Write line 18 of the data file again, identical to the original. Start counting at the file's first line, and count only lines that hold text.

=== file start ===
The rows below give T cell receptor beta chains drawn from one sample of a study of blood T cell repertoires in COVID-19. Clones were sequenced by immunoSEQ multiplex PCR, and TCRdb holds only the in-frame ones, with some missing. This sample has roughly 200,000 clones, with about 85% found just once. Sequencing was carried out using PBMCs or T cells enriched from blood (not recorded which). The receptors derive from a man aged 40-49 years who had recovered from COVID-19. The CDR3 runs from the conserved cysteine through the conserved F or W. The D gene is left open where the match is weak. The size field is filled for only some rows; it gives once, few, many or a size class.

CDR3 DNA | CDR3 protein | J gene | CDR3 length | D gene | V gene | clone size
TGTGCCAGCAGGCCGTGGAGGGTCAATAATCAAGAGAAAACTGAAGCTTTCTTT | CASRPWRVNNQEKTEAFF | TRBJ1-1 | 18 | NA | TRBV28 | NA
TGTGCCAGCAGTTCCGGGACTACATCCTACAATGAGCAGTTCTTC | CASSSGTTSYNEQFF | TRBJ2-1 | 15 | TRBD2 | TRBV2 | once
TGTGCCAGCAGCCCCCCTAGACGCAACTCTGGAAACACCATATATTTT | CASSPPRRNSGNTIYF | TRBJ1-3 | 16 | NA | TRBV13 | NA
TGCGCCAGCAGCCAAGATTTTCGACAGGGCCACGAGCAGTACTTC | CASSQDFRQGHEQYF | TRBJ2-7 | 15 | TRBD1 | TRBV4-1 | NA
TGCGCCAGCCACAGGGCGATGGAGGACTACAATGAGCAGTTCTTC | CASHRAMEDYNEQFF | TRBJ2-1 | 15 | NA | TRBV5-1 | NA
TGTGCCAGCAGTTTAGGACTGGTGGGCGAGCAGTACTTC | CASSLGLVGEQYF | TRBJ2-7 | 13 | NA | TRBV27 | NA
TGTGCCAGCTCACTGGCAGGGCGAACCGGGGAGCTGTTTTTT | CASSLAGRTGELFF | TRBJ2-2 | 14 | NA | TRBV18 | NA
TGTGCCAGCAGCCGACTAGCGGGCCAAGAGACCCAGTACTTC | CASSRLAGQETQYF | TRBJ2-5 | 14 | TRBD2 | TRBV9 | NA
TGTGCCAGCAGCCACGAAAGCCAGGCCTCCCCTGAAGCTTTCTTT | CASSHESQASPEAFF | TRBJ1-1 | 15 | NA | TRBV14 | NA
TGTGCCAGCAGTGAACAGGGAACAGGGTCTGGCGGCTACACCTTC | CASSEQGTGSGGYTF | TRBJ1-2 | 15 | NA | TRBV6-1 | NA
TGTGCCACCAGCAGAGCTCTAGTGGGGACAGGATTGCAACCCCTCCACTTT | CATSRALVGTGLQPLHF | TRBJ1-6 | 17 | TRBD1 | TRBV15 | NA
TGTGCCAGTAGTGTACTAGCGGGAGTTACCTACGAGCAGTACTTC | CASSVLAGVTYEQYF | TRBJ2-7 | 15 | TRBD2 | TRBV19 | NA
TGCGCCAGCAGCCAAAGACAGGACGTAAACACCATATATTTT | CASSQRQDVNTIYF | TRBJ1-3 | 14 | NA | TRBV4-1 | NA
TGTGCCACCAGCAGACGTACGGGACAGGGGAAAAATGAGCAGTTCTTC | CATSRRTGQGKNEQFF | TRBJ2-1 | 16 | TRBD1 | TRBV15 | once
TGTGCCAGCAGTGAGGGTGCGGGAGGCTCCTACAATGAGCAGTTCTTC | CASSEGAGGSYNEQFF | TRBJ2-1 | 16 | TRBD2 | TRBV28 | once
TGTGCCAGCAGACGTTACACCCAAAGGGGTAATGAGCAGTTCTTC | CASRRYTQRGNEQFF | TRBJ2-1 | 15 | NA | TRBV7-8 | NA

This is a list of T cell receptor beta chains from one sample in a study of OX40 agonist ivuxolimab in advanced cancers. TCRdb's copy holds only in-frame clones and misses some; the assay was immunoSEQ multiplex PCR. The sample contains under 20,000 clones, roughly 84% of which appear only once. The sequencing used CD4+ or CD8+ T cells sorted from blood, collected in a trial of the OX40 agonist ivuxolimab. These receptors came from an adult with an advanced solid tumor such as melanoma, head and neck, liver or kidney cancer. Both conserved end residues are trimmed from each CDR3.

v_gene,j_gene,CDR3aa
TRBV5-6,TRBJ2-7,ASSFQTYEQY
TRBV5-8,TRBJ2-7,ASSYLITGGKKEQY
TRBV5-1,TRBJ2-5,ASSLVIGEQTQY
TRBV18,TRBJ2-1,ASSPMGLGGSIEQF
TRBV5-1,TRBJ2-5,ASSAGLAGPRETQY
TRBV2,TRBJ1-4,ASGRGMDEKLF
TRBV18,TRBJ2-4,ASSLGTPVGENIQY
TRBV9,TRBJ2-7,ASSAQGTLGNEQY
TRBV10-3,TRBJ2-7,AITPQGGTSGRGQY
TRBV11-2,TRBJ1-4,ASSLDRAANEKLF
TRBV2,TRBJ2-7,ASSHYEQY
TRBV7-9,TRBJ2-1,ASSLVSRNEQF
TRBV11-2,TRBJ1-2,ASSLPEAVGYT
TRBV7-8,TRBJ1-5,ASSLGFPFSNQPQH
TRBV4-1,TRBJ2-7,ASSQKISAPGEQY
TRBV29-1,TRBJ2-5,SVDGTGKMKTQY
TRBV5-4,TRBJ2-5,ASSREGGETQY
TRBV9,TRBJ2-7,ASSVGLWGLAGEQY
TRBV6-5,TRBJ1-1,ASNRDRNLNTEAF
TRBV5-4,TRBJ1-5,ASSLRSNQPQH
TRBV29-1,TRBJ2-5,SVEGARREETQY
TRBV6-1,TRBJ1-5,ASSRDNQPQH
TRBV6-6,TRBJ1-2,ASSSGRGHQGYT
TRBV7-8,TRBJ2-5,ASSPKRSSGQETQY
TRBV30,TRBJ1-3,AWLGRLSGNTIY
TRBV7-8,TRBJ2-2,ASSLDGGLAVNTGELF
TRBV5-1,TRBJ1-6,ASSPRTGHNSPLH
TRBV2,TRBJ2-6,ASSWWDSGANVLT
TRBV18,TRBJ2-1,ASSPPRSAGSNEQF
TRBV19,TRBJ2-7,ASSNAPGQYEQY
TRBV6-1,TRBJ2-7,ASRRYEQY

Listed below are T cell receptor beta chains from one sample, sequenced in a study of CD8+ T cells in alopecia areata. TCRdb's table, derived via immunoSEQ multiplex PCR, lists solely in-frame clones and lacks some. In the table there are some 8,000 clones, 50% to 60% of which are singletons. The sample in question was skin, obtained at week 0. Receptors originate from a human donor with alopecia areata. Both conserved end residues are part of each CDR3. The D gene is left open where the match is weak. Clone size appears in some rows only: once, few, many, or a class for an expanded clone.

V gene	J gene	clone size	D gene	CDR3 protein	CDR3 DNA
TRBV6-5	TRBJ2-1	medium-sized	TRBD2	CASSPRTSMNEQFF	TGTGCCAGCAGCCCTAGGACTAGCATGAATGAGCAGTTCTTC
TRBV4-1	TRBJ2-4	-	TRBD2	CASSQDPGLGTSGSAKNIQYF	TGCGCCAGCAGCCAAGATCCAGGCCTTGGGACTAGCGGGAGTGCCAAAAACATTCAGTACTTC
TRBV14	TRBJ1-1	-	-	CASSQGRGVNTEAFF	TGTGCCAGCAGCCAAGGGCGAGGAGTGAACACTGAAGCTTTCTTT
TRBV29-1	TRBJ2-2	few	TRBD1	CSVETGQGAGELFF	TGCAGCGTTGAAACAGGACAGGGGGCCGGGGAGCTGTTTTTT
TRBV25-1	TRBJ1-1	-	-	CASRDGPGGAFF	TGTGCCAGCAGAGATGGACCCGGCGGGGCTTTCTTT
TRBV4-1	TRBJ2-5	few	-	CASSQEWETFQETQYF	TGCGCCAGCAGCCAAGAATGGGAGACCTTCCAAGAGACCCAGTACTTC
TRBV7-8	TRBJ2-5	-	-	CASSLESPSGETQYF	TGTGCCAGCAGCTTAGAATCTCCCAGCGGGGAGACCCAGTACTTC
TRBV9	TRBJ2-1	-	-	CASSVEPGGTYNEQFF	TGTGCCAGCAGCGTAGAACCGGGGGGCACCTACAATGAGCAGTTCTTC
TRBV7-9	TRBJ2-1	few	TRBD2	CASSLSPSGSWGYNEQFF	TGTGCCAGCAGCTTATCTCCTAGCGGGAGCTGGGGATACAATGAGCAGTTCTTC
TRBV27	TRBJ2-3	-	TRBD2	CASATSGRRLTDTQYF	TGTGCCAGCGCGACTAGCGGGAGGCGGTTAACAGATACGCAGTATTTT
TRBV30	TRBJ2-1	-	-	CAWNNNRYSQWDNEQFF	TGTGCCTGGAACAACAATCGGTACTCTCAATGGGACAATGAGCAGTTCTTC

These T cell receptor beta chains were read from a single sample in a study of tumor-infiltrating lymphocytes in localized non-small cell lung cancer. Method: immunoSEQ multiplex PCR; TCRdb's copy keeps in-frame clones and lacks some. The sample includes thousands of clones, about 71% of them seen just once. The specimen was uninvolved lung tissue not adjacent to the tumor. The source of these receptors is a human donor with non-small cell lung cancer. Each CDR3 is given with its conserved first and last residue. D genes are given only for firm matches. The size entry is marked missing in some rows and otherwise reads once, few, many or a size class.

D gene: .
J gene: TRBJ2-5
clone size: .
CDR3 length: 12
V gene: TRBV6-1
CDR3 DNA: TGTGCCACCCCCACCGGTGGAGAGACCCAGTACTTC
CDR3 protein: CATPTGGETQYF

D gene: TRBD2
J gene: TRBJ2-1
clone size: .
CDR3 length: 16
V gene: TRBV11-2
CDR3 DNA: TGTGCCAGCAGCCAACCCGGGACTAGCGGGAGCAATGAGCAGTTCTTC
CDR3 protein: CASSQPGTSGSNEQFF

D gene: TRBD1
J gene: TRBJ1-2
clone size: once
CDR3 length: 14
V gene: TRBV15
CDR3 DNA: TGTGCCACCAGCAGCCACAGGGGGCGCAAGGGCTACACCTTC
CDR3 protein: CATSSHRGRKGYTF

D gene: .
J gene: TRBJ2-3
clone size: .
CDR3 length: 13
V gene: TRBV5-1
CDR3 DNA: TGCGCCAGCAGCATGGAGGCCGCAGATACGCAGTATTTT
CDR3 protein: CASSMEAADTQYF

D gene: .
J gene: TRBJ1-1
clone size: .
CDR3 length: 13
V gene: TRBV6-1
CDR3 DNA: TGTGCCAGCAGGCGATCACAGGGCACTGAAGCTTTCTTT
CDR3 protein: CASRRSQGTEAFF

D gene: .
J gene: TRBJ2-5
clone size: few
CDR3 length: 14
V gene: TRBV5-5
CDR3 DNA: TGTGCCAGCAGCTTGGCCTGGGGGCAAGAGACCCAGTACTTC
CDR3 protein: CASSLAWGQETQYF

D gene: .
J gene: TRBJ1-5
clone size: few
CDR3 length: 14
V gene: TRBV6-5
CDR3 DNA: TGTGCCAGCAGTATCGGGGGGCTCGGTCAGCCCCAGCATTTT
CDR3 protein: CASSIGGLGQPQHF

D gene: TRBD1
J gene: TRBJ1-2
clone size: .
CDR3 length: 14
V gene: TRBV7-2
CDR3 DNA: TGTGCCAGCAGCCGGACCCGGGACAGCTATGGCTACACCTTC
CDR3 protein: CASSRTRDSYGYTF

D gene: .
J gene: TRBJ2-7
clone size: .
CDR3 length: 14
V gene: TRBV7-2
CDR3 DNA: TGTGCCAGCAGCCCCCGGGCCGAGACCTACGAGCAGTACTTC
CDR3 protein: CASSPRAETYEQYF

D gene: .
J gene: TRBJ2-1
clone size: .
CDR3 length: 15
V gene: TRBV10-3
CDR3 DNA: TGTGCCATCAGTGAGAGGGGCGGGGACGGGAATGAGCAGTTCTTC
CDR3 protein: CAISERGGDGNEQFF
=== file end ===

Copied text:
TGTGCCAGCAGACGTTACACCCAAAGGGGTAATGAGCAGTTCTTC | CASRRYTQRGNEQFF | TRBJ2-1 | 15 | NA | TRBV7-8 | NA